When the Exclusive Remedy for Disallowance is a Rebate

The disallowance provision is probably the most distinguishing feature1 of the typical bankruptcy claim2 assignment. This provision obligates the seller of the claim to rebate buyer’s purchase price to the extent the enforceability of the claim has been impaired3, subject to certain conditions.4 The assignment also typically contains seller representations and warranties that the claim is not subject to “impairment” of any kind.5

It has become somewhat commonplace for buyer to limit its recovery for impairment of a bankruptcy claim to a rebate of its purchase price6 under the assignment’s disallowance provision. Proponents of this approach argue that the “automatic” nature of the disallowance provision eliminates the need for “non-impairment” and similar seller representations and warranties. Are they right?

Probably not, for two reasons. First, a disallowance provision isn’t always as “automatic” as it appears, and the buyer that agrees to make such a provision its exclusive remedy may be one procedural misstep away from being remediless.7 Second, surrendering the right to pursue indemnification for seller’s breach of its “non-impairment” representation may leave buyer unable to realize any appreciation in the market value of the claim during the often lengthy period between closing and claim disallowance.

Damages for breach of contract under New York law8 are generally measured at the time of the breach, construed to be the time at which all elements of the cause of action for breach have occurred.9 In the case of a breach of a representation and warranty, this is ordinarily at the time the contract is executed.10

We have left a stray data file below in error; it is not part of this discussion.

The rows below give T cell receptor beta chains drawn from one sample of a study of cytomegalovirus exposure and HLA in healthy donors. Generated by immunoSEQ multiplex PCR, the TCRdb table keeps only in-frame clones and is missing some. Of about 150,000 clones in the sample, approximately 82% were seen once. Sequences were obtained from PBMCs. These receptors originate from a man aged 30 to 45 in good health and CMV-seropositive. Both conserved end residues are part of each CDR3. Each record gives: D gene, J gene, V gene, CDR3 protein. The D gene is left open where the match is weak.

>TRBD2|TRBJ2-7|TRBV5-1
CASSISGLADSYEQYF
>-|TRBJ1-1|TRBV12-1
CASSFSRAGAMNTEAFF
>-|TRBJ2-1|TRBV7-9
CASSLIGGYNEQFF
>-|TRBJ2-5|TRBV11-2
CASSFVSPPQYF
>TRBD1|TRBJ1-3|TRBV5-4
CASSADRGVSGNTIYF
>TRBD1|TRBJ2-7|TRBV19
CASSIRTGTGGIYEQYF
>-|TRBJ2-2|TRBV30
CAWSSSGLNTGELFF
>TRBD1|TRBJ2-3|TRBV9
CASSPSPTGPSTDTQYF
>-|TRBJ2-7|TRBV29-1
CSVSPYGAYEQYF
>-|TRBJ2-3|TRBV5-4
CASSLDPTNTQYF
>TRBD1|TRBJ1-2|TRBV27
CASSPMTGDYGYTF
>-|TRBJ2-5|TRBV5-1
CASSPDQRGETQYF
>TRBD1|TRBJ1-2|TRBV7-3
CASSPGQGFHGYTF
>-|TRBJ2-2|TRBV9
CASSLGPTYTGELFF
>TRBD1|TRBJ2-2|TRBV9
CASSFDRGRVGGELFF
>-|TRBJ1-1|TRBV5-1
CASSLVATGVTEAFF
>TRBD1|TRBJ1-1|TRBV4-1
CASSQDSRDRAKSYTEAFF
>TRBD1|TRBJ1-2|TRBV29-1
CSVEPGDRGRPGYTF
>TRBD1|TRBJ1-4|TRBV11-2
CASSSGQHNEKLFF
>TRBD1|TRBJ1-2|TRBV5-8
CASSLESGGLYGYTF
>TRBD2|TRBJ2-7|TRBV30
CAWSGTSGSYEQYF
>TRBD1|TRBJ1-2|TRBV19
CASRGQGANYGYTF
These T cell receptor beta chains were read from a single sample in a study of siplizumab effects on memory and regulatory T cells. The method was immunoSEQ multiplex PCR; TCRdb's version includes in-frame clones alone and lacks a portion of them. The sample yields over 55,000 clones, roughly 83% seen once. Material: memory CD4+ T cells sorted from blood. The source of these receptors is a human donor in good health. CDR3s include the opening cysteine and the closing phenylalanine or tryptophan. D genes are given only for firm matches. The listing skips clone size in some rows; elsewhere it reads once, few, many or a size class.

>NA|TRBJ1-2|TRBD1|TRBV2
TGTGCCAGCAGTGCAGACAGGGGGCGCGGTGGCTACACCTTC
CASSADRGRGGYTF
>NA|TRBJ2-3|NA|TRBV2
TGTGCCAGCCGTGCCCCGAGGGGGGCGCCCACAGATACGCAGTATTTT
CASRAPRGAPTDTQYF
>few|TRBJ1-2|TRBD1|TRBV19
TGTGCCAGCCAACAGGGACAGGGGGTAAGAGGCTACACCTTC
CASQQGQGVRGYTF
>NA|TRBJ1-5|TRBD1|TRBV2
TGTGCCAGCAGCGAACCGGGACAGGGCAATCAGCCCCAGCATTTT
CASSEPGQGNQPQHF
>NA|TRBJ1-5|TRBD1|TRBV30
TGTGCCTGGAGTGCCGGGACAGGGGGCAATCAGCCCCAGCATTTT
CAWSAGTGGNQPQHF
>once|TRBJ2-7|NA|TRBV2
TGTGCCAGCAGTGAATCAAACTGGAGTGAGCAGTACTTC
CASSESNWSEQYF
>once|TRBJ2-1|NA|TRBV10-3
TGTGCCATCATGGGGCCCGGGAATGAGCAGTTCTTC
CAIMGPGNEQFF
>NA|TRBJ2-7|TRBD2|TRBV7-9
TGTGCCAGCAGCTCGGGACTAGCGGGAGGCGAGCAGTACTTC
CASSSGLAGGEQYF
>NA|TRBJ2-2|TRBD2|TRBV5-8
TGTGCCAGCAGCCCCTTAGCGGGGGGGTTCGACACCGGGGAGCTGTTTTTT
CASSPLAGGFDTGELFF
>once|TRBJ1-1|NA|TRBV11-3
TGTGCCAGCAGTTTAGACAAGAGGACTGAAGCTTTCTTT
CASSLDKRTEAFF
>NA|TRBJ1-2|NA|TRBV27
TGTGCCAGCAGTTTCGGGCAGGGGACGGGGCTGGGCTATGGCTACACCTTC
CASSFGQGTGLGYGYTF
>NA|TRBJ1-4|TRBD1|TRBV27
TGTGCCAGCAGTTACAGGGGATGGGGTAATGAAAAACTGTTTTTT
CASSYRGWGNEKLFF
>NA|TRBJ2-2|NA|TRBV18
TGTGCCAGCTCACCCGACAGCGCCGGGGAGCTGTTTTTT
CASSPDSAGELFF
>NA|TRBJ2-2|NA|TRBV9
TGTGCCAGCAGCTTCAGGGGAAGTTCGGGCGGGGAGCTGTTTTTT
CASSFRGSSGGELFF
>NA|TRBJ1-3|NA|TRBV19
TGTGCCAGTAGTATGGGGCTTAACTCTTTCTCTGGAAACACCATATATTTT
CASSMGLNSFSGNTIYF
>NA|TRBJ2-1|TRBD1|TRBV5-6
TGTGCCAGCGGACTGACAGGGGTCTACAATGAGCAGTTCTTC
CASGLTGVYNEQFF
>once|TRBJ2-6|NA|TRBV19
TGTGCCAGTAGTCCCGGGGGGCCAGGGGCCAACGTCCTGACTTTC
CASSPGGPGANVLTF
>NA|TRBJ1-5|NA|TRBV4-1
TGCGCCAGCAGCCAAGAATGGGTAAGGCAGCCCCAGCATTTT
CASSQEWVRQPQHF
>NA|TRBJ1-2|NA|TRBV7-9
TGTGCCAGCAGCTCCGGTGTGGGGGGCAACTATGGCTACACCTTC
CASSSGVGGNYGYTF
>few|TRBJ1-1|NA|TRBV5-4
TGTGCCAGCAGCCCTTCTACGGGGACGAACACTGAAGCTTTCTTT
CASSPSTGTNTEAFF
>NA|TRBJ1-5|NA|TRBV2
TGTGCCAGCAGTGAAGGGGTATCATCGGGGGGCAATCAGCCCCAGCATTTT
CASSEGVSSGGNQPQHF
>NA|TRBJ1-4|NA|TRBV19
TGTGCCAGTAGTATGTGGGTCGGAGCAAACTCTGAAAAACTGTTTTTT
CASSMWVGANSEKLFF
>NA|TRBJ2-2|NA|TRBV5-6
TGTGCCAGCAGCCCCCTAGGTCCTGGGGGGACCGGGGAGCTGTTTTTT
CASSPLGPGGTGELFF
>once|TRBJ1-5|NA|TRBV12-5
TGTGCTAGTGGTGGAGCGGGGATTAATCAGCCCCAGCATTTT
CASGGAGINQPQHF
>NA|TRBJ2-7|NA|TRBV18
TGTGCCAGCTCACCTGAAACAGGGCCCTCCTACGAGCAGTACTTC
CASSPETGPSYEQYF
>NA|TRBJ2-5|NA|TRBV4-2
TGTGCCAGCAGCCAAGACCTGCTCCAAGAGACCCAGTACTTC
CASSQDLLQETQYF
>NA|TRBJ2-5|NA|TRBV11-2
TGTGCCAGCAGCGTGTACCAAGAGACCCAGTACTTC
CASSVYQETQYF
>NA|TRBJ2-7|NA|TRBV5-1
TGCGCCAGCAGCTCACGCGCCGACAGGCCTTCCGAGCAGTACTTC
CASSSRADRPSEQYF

But the typical “non-impairment” representation—a statement that the claim is not subject to defenses, counterclaims, subordination, setoff and the like—is essentially a promise that nothing will happen in the future to cause such a result. If one accepts the premise that you can’t determine whether a claim is subject to disallowance until you know whether the claim actually has been disallowed, then seller’s cause of action for breach of this representation would not even appear to arise until the impairment had been judicially determined or at least stipulated to. This would in turn potentially yield buyer an opportunity to capture the benefit that had accrued to its original bargain as a result of an increase in the market value of the claim since the closing date.

The claim buyer that scales the contractual hurdle of an exclusive remedy provision may also encounter stricter judicial scrutiny if its efforts to capture post-closing date claim value appreciation are construed as a claim for lost profits.11 Steps that might be considered to furnish evidence of the specific party intent required in these circumstances include specifying the methodology by which buyer’s damages for breach of the non-impairment representation will be calculated, and reciting the intent of the parties for such damages to be available.